Liquid Diet: The Cult of Malört
The bitter Chicago favorite has finally come to Boston, courtesy of Letherbee Distillers.
Malört, the bitter wormwood-based liqueur that is a cult favorite among bartenders, particularly in Chicago, has finally made its way into Boston thanks to Letherbee Distillers. A variation of the Swedish liqueur, brännvin, malört has long had an association with the Windy City because of the brand Jeppson’s, which originated in Chicago during the Prohibition era. The liqueur is so bitter that it’s often pushed on to patrons as a dare. The Jeppson’s label once posed the question, “Are you man enough?” Comedian John Hodgman often passes out shots during public appearances just to see people wither under its pungency. And the pained, scrunched-up reaction to drinking the liqueur, simply referred to as “malört face,” has been captured on websites like Buzzfeed and Thrillist.
But Letherbee’s version, called Bësk (Swedish for “bitter”) is a different animal. Based on a recipe developed by Robert Haynes, owner of the Analog bar in Chicago, Bësk is far more complex example, albeit still an acquired taste. “Bësk is actually a little more fitting because although there’s wormwood in it, there’s a lot of other complementary flavors,” Haynes says. “Wormwood is front and center, but there’s also gentian, which is even more bitter. Gentian is the gnarliest stuff on the planet. So you have these big, bitter, side-of-the-tongue flavors, but we didn’t want to be as one-dimensional as other malörts. We approached it like we would a cocktail and added complementary flavors such as grapefruit rind—which is bitter, but bright—then a little bit of elderflower, juniper, and some ground star anise.”
Haynes developed the recipe while managing the bar at Chicago’s The Violet Hour, a two-time James Beard nominee for Outstanding Bar Program. Motivated to craft something that would trump the bitter Italian Amaros that were booming during the time of his six-year tenure, Haynes finally settled on something that he felt was good enough to produce on a large scale.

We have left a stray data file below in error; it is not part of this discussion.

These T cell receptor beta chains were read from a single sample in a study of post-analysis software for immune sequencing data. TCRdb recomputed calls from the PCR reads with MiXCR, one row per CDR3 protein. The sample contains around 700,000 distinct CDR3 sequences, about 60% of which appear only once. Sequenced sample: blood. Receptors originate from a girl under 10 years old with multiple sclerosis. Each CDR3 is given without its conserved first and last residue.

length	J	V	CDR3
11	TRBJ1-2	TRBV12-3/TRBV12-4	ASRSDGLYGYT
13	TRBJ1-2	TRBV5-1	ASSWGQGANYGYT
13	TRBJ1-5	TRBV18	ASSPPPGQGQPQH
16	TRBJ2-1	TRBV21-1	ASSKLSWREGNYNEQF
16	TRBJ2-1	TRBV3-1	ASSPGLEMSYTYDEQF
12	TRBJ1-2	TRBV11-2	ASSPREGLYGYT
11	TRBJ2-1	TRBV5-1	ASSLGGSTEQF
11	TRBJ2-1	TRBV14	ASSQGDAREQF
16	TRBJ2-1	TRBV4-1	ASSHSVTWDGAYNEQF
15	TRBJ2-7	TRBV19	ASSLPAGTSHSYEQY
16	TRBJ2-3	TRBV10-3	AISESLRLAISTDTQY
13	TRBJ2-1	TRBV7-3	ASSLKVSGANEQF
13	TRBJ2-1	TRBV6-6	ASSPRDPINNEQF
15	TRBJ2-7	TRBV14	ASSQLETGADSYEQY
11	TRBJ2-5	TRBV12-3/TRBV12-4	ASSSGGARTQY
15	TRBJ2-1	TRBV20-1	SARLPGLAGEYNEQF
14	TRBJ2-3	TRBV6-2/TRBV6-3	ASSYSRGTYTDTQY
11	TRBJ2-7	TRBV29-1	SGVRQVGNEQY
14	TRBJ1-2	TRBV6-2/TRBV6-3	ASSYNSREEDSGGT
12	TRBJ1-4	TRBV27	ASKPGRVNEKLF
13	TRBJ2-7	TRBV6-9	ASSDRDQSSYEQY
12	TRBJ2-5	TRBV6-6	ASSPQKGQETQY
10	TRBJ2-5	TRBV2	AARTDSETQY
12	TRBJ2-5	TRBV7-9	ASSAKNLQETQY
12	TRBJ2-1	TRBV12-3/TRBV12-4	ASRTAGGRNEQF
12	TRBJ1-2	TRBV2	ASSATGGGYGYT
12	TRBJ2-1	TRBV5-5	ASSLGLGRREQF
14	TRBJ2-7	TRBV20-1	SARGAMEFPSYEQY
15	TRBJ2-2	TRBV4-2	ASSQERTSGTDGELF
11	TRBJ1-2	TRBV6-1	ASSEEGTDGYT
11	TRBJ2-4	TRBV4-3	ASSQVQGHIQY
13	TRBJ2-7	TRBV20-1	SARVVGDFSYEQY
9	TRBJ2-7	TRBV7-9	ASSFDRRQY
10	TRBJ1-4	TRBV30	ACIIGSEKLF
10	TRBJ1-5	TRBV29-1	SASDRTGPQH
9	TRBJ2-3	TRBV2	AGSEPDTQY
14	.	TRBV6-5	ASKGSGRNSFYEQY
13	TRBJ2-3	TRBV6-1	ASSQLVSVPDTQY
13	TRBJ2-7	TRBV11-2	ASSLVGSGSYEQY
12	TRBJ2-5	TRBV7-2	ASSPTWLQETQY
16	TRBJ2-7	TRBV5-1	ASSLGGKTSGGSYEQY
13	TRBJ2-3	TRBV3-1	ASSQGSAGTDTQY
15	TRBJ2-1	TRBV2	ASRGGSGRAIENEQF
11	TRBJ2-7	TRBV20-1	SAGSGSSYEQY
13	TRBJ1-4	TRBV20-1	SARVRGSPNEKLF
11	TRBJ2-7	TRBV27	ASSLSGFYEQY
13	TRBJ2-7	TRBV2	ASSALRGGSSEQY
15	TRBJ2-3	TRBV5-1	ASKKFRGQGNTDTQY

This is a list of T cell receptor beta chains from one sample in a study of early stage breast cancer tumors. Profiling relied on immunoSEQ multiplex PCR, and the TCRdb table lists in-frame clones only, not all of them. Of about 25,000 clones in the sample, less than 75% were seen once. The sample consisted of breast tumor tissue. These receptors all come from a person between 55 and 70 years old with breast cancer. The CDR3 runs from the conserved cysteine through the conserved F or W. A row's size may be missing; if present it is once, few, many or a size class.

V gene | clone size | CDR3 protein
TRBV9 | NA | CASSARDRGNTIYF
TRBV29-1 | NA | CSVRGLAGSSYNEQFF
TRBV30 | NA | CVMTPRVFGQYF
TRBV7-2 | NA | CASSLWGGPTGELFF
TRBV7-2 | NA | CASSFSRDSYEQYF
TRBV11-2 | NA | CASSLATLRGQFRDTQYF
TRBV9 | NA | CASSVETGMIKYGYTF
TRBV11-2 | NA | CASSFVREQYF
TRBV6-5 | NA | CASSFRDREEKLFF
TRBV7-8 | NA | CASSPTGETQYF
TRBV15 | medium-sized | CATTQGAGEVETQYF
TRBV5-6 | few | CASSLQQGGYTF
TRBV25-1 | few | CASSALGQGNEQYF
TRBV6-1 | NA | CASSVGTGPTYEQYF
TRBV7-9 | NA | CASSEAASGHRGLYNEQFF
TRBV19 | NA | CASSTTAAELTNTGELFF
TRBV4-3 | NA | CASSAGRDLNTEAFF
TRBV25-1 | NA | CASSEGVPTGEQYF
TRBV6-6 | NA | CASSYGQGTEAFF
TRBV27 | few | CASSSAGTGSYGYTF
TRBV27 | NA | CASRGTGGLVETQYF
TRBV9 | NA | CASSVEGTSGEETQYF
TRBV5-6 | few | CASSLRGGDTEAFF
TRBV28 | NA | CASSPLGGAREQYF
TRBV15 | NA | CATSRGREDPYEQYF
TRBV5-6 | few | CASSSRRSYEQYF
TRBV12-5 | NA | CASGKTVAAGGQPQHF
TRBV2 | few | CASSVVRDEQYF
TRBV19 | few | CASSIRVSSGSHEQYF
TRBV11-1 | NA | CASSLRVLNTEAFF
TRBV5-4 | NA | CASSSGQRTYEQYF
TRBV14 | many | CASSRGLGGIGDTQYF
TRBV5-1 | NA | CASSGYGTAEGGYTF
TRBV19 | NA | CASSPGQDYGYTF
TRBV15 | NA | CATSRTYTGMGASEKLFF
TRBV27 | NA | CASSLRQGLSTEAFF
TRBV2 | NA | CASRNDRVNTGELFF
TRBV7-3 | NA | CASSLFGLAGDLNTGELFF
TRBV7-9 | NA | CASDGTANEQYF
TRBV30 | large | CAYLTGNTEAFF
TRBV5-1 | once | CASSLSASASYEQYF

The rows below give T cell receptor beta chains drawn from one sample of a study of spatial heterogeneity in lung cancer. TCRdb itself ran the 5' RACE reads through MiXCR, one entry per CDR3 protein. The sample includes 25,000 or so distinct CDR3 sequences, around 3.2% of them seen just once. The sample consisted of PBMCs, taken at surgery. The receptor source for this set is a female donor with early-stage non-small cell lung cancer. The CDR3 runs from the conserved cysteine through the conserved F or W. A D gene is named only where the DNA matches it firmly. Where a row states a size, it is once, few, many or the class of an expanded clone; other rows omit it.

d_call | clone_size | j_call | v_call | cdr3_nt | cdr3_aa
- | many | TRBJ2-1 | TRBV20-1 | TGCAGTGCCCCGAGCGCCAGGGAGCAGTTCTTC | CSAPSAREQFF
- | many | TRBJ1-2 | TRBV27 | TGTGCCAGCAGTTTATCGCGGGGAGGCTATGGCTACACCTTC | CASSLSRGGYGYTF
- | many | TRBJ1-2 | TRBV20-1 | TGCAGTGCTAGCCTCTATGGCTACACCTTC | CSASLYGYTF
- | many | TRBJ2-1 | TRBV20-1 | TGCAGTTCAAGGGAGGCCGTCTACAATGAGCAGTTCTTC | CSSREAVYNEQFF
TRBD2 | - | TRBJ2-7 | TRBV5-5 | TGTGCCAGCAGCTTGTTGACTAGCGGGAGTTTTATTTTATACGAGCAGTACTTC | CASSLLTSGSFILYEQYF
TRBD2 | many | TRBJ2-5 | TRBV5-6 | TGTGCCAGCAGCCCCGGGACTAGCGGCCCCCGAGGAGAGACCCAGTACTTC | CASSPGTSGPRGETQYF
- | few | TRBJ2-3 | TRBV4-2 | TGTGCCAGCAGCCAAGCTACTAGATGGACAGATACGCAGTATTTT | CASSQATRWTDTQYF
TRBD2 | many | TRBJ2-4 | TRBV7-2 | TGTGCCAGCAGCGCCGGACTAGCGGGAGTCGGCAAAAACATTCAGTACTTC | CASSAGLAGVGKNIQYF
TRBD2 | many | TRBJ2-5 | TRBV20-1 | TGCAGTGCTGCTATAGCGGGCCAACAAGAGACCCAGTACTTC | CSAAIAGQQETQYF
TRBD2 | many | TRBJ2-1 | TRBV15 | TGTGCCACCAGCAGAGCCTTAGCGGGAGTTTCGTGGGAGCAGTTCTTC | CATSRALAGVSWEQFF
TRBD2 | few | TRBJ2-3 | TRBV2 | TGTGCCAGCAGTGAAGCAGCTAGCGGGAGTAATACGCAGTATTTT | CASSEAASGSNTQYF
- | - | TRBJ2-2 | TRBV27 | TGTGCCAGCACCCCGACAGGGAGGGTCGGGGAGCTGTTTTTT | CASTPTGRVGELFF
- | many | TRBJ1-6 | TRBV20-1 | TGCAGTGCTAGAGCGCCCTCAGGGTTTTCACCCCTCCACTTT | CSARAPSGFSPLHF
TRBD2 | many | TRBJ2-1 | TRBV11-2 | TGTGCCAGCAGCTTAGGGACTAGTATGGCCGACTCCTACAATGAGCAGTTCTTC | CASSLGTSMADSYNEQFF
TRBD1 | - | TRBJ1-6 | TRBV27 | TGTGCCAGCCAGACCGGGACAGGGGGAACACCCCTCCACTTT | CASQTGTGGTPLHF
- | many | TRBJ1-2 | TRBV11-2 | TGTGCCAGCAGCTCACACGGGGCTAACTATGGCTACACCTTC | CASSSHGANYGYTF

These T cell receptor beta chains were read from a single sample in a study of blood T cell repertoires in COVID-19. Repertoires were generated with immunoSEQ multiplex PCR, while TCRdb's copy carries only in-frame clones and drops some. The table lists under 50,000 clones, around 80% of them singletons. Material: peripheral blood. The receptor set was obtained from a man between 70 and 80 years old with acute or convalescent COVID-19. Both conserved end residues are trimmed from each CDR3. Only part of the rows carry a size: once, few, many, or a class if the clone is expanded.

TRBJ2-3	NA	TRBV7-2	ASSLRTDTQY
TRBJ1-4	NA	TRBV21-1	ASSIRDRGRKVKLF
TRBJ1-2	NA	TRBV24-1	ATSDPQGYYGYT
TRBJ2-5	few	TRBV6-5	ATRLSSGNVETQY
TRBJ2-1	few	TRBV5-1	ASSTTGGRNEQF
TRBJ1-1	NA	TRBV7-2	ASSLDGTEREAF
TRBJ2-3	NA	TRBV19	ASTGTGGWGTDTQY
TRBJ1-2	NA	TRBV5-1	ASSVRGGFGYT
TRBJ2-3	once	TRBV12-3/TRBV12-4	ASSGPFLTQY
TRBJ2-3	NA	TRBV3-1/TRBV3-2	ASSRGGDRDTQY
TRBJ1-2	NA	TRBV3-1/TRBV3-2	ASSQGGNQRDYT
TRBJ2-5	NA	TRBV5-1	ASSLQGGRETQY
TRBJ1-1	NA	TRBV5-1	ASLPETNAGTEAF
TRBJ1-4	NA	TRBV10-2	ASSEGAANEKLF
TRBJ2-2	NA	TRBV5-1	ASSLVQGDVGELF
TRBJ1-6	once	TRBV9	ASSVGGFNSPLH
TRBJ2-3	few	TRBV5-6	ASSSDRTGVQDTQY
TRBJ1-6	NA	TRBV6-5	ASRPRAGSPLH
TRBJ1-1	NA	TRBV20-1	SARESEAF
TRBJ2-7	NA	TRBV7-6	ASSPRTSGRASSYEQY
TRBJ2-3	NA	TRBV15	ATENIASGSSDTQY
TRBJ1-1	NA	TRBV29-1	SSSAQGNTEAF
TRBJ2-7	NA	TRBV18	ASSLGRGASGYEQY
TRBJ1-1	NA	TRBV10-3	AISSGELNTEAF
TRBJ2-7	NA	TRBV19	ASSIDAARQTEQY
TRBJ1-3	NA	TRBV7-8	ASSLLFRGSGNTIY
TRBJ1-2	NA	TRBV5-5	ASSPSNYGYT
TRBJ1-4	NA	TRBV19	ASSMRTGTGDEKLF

“Once I had the recipe dialed in to a place that I was happy with, I contacted my friend Brent [Engel], who had been making gin under the Letherbee name for a year or two,”Haynes says. “I just pitched him on it and convinced him to make a limited 50-case run for The Violet Hour. At the time it was still called Malört and people just went nuts for it.”
Letherbee has since expanded production and changed its name, due to a trademark battle initiated by Jeppson’s. Like Fernet Branca or Chartreuse, industry personnel have gravitated to Haynes’ bitter concoction paired with a beer back. “When I first developed it, I thought it would be easier to use in cocktails, but it’s still a challenging ingredient to work with because it’s such a bully in drinks,” Haynes says. “Because it is so boozy, you have to really counterbalance it with things that are soft and floral like blanc vermouth, honey, and grapefruit. It works in cocktails, but I think it’s much better off neat.”
Last month, Letherbee’s Bësk made its debut in New York and Massachusetts and several area bars were quick to pick up the product. Adventurous drinkers can now sample the Chicago specialty at Coppa, Toro, Fairsted Kitchen, Greene Street, State Park, Blue Dragon, and The Gallows.
“People in Chicago are really open to trying things that might be challenging at first,” Haynes says. “There’s a great restaurant close to my house called Longman & Eagle that serves duck testicles. Mind you, this is a very popular Michelin-starred restaurant. Or you can go to Hot Doug’s, which is super famous, and there will be 50 people waiting in line, in the rain, to eat a rattlesnake hotdog. The response [to Bësk] has been great here, but I’m even more surprised by the enthusiasm we’ve already seen on the East Coast. People are having this flavor profile for the first time and they’re loving it.”